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I have what seems like a very simple method, written in java for an android application:

EDIT 1: private String newResponse;

public SOME METHOD CALLED FIRST
{
    newResponse = "";
}

END OF EDIT 1

public synchronized void reportMessage(String message)
{
    try
    {
        newResponse = newResponse + message;

        confirmQE(); //Look for qe in the message
    }
    catch (Exception e)
    {
        response = e.getCause().toString();
    }
}

When I run the application in debugger mode, it 'suspends' on the line:

newResponse = newResponse + message;

It says in the debug window:

Thread[<9> Thread-10] (Suspended (exception NullPointerException))

This occurs only some of the time. Sometimes it runs the line fine.

It never goes into the catch clause and when you click continue, the app crashes. There isn't a break point on the line so I don't even know why it is suspending there.

newResponse is of type String, defined as a global variable.

Can anyone help?

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2  
is newResponse is initialize at global level ?? –  rajpara Jul 23 '12 at 13:03
    
what is the value of newResponse and message when the application crashes? –  fatman Jul 23 '12 at 13:04
    
are you creating string as "String newResponse" if yes, than you have to initialized to "String newResponse=''" . I hope it will work –  Roll no1 Jul 23 '12 at 13:06
    
Sorry @AndroidCoader, I forgot to add code that occurs earlier. I think what I have is sufficient to initialise it correctly. –  Pippa Rose Smith Jul 23 '12 at 13:21
    
@ftom2 The value of newResponse is "" and the value of message is ÌÌÌÎfffffs3333ÌÌÌÍÌÌÌÌæffs3333Æs33ÌÌͳ33æfs333̳33æ..... (1024 characters long) which looks weird but is what it is supposed to be. –  Pippa Rose Smith Jul 23 '12 at 13:23

4 Answers 4

try
    {
        // NOW add following condition and initialize newResponce only when it is null
        if(null == newResponse)
        {
            newResponse = new String();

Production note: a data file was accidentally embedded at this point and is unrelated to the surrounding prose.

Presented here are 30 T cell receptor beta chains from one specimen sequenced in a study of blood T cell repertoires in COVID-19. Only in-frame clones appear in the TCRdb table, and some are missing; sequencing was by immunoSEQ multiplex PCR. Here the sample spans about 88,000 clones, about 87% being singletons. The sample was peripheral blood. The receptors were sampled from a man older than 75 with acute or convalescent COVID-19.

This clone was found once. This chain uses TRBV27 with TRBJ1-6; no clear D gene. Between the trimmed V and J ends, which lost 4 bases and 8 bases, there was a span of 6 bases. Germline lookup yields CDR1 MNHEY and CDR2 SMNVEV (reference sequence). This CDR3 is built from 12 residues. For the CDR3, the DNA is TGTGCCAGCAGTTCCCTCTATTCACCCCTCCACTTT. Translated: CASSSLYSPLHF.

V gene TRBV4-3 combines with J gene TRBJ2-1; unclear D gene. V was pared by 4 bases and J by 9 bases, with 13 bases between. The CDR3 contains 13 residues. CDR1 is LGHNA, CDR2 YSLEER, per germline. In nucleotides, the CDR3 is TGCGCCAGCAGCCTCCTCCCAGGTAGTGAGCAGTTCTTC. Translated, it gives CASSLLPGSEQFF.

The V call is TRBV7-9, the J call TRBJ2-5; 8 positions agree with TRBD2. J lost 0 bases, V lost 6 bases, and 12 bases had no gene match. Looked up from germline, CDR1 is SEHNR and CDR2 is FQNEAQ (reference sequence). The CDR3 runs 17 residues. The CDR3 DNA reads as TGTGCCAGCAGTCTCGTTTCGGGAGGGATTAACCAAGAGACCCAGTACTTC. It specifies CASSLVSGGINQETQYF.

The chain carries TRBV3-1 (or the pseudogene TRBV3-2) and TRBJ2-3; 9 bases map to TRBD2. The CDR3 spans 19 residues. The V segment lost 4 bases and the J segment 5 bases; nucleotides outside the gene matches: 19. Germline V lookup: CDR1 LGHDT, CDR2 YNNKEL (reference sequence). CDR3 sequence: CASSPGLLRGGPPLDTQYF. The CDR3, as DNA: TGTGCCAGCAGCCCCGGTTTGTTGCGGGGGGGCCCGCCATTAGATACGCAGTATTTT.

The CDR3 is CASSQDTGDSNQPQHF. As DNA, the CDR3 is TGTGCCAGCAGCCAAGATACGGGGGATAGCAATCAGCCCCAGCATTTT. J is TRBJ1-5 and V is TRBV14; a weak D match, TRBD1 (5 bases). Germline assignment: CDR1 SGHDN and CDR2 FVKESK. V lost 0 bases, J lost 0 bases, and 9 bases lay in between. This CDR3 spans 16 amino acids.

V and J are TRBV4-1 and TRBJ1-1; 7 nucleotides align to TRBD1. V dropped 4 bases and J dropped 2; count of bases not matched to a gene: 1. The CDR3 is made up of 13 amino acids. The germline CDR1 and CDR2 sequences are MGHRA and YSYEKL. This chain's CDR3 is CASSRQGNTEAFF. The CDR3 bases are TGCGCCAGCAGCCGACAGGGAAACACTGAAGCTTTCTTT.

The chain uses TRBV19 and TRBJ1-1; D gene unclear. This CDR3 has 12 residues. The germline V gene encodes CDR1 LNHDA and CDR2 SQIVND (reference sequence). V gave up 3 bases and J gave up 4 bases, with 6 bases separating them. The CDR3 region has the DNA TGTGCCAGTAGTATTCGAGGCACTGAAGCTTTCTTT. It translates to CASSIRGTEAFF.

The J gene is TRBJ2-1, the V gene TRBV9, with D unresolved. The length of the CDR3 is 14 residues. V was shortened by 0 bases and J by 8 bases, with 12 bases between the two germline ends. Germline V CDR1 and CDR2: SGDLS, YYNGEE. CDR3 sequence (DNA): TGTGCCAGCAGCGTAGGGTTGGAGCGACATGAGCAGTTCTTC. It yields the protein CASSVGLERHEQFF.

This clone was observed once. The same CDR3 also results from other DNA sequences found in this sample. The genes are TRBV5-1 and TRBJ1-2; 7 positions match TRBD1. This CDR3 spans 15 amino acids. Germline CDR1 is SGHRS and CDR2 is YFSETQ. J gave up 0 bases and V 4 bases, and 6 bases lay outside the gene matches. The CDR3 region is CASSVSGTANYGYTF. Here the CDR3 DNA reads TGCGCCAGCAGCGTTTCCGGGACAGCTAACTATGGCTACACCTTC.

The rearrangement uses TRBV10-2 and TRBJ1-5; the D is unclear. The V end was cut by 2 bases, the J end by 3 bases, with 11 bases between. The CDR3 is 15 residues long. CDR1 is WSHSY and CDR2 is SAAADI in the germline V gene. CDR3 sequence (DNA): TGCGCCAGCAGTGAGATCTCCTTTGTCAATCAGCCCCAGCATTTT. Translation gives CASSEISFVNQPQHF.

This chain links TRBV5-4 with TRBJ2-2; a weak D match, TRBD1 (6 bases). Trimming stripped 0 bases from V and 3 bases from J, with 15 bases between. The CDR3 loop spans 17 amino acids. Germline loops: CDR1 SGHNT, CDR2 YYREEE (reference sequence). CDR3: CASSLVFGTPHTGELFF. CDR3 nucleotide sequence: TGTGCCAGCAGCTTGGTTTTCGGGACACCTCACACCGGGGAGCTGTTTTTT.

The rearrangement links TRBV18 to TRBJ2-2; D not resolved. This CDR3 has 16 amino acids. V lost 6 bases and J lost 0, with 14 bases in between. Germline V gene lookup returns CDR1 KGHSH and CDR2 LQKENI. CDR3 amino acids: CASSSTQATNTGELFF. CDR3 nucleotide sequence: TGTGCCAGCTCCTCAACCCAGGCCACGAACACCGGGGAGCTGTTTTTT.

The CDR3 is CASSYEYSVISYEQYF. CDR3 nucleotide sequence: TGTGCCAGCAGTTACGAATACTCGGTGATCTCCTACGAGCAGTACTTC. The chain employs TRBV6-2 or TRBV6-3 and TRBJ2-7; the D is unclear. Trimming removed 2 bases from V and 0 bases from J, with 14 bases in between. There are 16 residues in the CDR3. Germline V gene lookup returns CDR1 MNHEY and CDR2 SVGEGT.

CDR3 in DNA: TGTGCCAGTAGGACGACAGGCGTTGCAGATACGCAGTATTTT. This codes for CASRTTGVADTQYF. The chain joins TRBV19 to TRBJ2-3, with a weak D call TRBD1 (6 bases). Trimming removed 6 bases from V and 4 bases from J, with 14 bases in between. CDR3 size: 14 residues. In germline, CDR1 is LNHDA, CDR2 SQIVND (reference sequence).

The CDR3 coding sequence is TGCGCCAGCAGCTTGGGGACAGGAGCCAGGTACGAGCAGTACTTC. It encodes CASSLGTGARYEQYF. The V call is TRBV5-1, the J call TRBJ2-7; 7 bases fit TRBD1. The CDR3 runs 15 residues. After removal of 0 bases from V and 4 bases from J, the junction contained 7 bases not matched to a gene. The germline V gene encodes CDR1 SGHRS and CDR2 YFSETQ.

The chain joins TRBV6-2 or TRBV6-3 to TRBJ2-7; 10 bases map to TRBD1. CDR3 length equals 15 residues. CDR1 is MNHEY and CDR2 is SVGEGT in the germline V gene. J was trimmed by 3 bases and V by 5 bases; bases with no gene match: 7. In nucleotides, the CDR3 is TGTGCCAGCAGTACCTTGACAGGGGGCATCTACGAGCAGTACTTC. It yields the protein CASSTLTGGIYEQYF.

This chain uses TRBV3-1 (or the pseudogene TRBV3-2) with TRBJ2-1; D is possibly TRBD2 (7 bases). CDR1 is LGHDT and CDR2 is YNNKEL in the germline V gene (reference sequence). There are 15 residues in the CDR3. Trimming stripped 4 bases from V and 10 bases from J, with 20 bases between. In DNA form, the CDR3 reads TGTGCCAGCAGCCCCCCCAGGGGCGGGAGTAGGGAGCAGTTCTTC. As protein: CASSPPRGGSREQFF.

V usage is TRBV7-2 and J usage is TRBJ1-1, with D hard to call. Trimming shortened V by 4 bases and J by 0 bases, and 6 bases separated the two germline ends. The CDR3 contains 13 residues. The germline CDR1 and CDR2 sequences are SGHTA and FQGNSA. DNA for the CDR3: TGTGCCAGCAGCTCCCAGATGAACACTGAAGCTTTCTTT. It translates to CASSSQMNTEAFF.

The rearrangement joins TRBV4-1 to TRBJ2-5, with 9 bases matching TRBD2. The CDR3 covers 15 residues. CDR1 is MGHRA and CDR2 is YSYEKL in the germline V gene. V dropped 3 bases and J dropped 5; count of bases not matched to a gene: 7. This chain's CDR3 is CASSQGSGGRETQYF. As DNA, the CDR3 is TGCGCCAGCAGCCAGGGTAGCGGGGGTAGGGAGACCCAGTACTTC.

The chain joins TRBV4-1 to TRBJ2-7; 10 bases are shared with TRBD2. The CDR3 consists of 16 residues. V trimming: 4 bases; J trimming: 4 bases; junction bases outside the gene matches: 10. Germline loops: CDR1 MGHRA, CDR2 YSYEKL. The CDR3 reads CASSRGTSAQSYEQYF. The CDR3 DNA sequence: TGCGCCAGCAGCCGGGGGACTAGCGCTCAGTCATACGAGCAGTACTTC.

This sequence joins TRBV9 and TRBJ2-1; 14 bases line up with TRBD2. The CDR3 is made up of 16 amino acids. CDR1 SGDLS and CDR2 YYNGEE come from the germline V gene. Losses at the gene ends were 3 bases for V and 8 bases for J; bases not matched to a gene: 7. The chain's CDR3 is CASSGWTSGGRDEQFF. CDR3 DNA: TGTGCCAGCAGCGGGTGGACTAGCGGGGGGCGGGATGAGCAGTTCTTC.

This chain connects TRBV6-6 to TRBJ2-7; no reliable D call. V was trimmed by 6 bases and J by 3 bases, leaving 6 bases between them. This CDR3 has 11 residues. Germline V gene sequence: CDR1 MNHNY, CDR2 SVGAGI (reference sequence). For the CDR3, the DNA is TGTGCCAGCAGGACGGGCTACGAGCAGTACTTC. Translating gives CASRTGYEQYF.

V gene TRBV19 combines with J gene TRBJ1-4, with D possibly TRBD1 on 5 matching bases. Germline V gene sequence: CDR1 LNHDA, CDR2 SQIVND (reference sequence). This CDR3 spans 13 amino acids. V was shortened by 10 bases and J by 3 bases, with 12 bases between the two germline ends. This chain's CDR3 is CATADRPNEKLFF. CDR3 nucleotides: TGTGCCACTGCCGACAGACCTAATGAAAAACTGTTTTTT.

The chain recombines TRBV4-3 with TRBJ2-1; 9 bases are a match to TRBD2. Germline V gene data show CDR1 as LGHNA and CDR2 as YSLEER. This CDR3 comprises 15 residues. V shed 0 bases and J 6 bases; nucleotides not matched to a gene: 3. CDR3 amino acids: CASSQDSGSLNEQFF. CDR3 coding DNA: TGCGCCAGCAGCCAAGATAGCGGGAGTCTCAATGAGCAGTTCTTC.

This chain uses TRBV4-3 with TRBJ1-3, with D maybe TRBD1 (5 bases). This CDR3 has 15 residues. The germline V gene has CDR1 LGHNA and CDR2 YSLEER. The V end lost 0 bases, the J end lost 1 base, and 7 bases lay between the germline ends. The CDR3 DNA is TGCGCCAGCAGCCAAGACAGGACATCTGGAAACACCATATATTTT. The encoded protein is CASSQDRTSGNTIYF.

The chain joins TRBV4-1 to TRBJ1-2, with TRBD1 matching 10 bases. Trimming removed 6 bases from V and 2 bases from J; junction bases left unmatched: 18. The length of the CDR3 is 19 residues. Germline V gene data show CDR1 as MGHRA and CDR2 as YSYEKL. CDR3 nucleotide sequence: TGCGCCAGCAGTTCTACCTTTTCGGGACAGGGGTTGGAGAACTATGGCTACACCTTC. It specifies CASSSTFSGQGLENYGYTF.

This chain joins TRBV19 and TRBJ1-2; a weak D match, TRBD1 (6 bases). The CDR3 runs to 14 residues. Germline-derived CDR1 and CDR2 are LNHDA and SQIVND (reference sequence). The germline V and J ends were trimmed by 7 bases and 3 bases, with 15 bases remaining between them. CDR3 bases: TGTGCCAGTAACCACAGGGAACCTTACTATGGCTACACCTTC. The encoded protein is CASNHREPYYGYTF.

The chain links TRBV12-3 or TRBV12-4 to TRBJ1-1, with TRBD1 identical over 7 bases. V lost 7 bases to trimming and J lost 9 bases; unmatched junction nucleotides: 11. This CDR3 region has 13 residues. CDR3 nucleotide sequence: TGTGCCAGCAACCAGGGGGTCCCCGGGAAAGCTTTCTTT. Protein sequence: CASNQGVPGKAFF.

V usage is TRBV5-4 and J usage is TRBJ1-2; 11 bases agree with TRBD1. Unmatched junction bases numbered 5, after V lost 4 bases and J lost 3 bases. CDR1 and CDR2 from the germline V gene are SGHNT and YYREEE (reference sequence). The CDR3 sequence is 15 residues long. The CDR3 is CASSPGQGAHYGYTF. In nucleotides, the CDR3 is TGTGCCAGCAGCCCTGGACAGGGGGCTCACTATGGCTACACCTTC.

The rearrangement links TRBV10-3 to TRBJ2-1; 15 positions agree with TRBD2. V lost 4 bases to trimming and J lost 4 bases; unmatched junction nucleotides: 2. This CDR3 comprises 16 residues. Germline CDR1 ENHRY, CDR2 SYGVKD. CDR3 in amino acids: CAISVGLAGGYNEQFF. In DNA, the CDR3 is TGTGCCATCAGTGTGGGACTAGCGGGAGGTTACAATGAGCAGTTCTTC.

}
        System.out.println("newResponse"+newResponse);  //<--Add this two lines
        System.out.println("message"+message); // and check which line gives you NullPointerException

        newResponse = newResponse + message;

        confirmQE(); //Look for qe in the message
    }
share|improve this answer
    
Sorry, but that doesn't seem to help. I have added what you suggested but I think my initialisation that I have already was sufficient, see edit 1 in code. –  Pippa Rose Smith Jul 23 '12 at 13:26
    
See your question. I HAVE EDITED IT and try that then say. –  Chintan Raghwani Jul 23 '12 at 13:33
    
I can't have newResponse initialised in that method as sometimes newResponse = "actual text" before the method is run. WHen I add System.out.println(newResponse); and System.out.println(message) in before newResponse = newResponse + message;, it is suspended on System.out.println(newResponse); –  Pippa Rose Smith Jul 23 '12 at 13:40
    
and some time you don't initialize newResponse with any text ?? Am I right? So that time you are getting NullPointerException. –  Chintan Raghwani Jul 23 '12 at 13:42
    
yes, sometimes newResponse = "". But I want it just just = blank not equal null –  Pippa Rose Smith Jul 23 '12 at 13:45
public synchronized void reportMessage(String message)
{
    try
    {
        if(newResponse == null){
            newResponse = message;
        }else{
            newResponse = newResponse + message;
        }

        confirmQE(); //Look for qe in the message
    }
    catch (Exception e)
    {
        response = e.getCause().toString();
    }
}

Try above code..

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Now it is doing the same thing on the line: if(newResponse == null){ –  Pippa Rose Smith Jul 23 '12 at 13:35
    
try if(newResponse.equals(null)){ –  Mitul Nakum Jul 23 '12 at 13:46
2  
if (newResponse == null) should not cause a NullPointerException. In fact, that is one of the very few legit ways to check whether a reference is null. –  cHao Jul 23 '12 at 13:48
    
yes, that's what I think. Still we can check other way by using if(newResponse.equals(null)) –  Mitul Nakum Jul 23 '12 at 13:50
    
Nope, still the same. And I tried putting "" instead of null in both cases as well. –  Pippa Rose Smith Jul 23 '12 at 13:53

Inspect the individual variables to see which one is null.

Also, e.getCause() may be returning null also, so you may have an exception inside your exception handler as well.

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Neither appears to be null. newResponse = "" but that should be al-right shouldn't it? –  Pippa Rose Smith Jul 23 '12 at 13:27
up vote 0 down vote accepted

I have fixed the problem.

For anyone wondering, I added

if("".equals(newResponse))
{ 
    newResponse = new String();
}

before

newResponse = newResponse + message;

And that prevents the error.

Thanks for everyone's help.

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